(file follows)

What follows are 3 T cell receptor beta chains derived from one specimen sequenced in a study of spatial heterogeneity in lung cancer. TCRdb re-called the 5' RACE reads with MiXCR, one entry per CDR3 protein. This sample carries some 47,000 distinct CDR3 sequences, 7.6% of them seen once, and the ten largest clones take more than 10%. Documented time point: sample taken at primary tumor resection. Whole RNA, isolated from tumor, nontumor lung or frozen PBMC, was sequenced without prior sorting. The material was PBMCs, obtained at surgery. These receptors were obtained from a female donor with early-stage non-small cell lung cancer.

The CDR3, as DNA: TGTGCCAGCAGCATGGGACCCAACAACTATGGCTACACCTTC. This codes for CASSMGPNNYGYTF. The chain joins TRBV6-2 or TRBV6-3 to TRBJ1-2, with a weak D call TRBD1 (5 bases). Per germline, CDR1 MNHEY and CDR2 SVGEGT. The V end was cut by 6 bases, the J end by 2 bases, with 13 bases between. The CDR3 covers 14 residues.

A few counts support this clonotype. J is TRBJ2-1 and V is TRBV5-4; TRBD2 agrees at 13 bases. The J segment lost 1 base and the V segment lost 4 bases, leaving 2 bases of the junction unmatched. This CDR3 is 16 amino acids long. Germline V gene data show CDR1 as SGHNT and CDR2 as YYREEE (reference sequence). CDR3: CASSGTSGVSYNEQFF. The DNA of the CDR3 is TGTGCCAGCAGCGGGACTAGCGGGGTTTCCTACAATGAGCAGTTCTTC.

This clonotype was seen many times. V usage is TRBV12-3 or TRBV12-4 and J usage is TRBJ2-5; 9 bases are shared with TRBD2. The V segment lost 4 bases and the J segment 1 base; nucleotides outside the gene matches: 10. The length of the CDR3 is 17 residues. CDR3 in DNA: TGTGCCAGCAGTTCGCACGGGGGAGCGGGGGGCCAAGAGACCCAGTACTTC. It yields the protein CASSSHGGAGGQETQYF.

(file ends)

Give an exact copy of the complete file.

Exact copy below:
What follows are 3 T cell receptor beta chains derived from one specimen sequenced in a study of spatial heterogeneity in lung cancer. TCRdb re-called the 5' RACE reads with MiXCR, one entry per CDR3 protein. This sample carries some 47,000 distinct CDR3 sequences, 7.6% of them seen once, and the ten largest clones take more than 10%. Documented time point: sample taken at primary tumor resection. Whole RNA, isolated from tumor, nontumor lung or frozen PBMC, was sequenced without prior sorting. The material was PBMCs, obtained at surgery. These receptors were obtained from a female donor with early-stage non-small cell lung cancer.

The CDR3, as DNA: TGTGCCAGCAGCATGGGACCCAACAACTATGGCTACACCTTC. This codes for CASSMGPNNYGYTF. The chain joins TRBV6-2 or TRBV6-3 to TRBJ1-2, with a weak D call TRBD1 (5 bases). Per germline, CDR1 MNHEY and CDR2 SVGEGT. The V end was cut by 6 bases, the J end by 2 bases, with 13 bases between. The CDR3 covers 14 residues.

A few counts support this clonotype. J is TRBJ2-1 and V is TRBV5-4; TRBD2 agrees at 13 bases. The J segment lost 1 base and the V segment lost 4 bases, leaving 2 bases of the junction unmatched. This CDR3 is 16 amino acids long. Germline V gene data show CDR1 as SGHNT and CDR2 as YYREEE (reference sequence). CDR3: CASSGTSGVSYNEQFF. The DNA of the CDR3 is TGTGCCAGCAGCGGGACTAGCGGGGTTTCCTACAATGAGCAGTTCTTC.

This clonotype was seen many times. V usage is TRBV12-3 or TRBV12-4 and J usage is TRBJ2-5; 9 bases are shared with TRBD2. The V segment lost 4 bases and the J segment 1 base; nucleotides outside the gene matches: 10. The length of the CDR3 is 17 residues. CDR3 in DNA: TGTGCCAGCAGTTCGCACGGGGGAGCGGGGGGCCAAGAGACCCAGTACTTC. It yields the protein CASSSHGGAGGQETQYF.